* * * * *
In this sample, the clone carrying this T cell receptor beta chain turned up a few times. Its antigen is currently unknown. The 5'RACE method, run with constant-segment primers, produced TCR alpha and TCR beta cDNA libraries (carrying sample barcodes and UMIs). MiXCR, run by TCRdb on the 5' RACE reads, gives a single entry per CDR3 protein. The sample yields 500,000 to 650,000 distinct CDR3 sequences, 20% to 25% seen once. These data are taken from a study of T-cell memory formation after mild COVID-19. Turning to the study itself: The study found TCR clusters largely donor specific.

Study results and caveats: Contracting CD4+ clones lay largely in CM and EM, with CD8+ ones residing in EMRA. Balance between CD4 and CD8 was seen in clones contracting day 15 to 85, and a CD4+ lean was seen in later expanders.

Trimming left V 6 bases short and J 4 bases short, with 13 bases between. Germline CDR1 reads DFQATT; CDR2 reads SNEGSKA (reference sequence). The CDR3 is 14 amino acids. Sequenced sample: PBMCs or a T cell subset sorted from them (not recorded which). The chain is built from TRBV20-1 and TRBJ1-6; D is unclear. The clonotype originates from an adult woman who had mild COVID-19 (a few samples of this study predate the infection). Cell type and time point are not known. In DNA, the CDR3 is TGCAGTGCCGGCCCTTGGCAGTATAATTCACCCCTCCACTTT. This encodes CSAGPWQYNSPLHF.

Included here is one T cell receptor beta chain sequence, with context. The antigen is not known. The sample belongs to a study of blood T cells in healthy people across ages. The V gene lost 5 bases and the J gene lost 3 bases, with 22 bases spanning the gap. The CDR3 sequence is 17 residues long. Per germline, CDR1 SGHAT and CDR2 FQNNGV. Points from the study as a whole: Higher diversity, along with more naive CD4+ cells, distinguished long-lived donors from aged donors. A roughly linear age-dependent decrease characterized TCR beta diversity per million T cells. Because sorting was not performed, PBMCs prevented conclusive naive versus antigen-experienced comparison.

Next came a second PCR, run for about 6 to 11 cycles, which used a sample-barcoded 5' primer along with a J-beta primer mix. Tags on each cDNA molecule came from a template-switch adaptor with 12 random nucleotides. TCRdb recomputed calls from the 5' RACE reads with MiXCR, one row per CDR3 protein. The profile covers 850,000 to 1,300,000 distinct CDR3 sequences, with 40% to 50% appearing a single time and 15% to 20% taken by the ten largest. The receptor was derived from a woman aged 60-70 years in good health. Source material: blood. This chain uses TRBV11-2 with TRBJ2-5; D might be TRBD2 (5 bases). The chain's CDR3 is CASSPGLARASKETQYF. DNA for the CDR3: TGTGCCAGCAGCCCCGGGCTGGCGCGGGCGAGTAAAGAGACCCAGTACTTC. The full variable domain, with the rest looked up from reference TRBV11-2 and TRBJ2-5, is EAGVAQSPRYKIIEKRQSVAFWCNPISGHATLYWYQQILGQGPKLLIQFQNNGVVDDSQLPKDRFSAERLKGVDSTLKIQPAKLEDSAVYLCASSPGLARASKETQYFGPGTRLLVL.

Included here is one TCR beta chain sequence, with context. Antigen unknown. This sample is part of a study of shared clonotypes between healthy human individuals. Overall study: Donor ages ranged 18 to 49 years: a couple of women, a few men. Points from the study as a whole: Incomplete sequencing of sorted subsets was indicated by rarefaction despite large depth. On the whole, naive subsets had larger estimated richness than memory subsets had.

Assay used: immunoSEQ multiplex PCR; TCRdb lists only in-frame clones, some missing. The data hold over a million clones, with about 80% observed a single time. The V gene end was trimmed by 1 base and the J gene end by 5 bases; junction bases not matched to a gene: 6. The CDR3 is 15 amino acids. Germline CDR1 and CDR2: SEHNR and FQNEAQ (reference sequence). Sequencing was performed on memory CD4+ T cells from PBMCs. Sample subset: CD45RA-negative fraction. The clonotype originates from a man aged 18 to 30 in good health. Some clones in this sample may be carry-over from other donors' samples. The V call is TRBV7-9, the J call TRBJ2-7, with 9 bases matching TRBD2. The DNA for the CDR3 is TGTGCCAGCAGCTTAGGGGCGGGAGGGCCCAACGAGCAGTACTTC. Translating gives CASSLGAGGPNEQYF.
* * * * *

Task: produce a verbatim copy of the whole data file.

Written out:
In this sample, the clone carrying this T cell receptor beta chain turned up a few times. Its antigen is currently unknown. The 5'RACE method, run with constant-segment primers, produced TCR alpha and TCR beta cDNA libraries (carrying sample barcodes and UMIs). MiXCR, run by TCRdb on the 5' RACE reads, gives a single entry per CDR3 protein. The sample yields 500,000 to 650,000 distinct CDR3 sequences, 20% to 25% seen once. These data are taken from a study of T-cell memory formation after mild COVID-19. Turning to the study itself: The study found TCR clusters largely donor specific.

Study results and caveats: Contracting CD4+ clones lay largely in CM and EM, with CD8+ ones residing in EMRA. Balance between CD4 and CD8 was seen in clones contracting day 15 to 85, and a CD4+ lean was seen in later expanders.

Trimming left V 6 bases short and J 4 bases short, with 13 bases between. Germline CDR1 reads DFQATT; CDR2 reads SNEGSKA (reference sequence). The CDR3 is 14 amino acids. Sequenced sample: PBMCs or a T cell subset sorted from them (not recorded which). The chain is built from TRBV20-1 and TRBJ1-6; D is unclear. The clonotype originates from an adult woman who had mild COVID-19 (a few samples of this study predate the infection). Cell type and time point are not known. In DNA, the CDR3 is TGCAGTGCCGGCCCTTGGCAGTATAATTCACCCCTCCACTTT. This encodes CSAGPWQYNSPLHF.

Included here is one T cell receptor beta chain sequence, with context. The antigen is not known. The sample belongs to a study of blood T cells in healthy people across ages. The V gene lost 5 bases and the J gene lost 3 bases, with 22 bases spanning the gap. The CDR3 sequence is 17 residues long. Per germline, CDR1 SGHAT and CDR2 FQNNGV. Points from the study as a whole: Higher diversity, along with more naive CD4+ cells, distinguished long-lived donors from aged donors. A roughly linear age-dependent decrease characterized TCR beta diversity per million T cells. Because sorting was not performed, PBMCs prevented conclusive naive versus antigen-experienced comparison.

Next came a second PCR, run for about 6 to 11 cycles, which used a sample-barcoded 5' primer along with a J-beta primer mix. Tags on each cDNA molecule came from a template-switch adaptor with 12 random nucleotides. TCRdb recomputed calls from the 5' RACE reads with MiXCR, one row per CDR3 protein. The profile covers 850,000 to 1,300,000 distinct CDR3 sequences, with 40% to 50% appearing a single time and 15% to 20% taken by the ten largest. The receptor was derived from a woman aged 60-70 years in good health. Source material: blood. This chain uses TRBV11-2 with TRBJ2-5; D might be TRBD2 (5 bases). The chain's CDR3 is CASSPGLARASKETQYF. DNA for the CDR3: TGTGCCAGCAGCCCCGGGCTGGCGCGGGCGAGTAAAGAGACCCAGTACTTC. The full variable domain, with the rest looked up from reference TRBV11-2 and TRBJ2-5, is EAGVAQSPRYKIIEKRQSVAFWCNPISGHATLYWYQQILGQGPKLLIQFQNNGVVDDSQLPKDRFSAERLKGVDSTLKIQPAKLEDSAVYLCASSPGLARASKETQYFGPGTRLLVL.

Included here is one TCR beta chain sequence, with context. Antigen unknown. This sample is part of a study of shared clonotypes between healthy human individuals. Overall study: Donor ages ranged 18 to 49 years: a couple of women, a few men. Points from the study as a whole: Incomplete sequencing of sorted subsets was indicated by rarefaction despite large depth. On the whole, naive subsets had larger estimated richness than memory subsets had.

Assay used: immunoSEQ multiplex PCR; TCRdb lists only in-frame clones, some missing. The data hold over a million clones, with about 80% observed a single time. The V gene end was trimmed by 1 base and the J gene end by 5 bases; junction bases not matched to a gene: 6. The CDR3 is 15 amino acids. Germline CDR1 and CDR2: SEHNR and FQNEAQ (reference sequence). Sequencing was performed on memory CD4+ T cells from PBMCs. Sample subset: CD45RA-negative fraction. The clonotype originates from a man aged 18 to 30 in good health. Some clones in this sample may be carry-over from other donors' samples. The V call is TRBV7-9, the J call TRBJ2-7, with 9 bases matching TRBD2. The DNA for the CDR3 is TGTGCCAGCAGCTTAGGGGCGGGAGGGCCCAACGAGCAGTACTTC. Translating gives CASSLGAGGPNEQYF.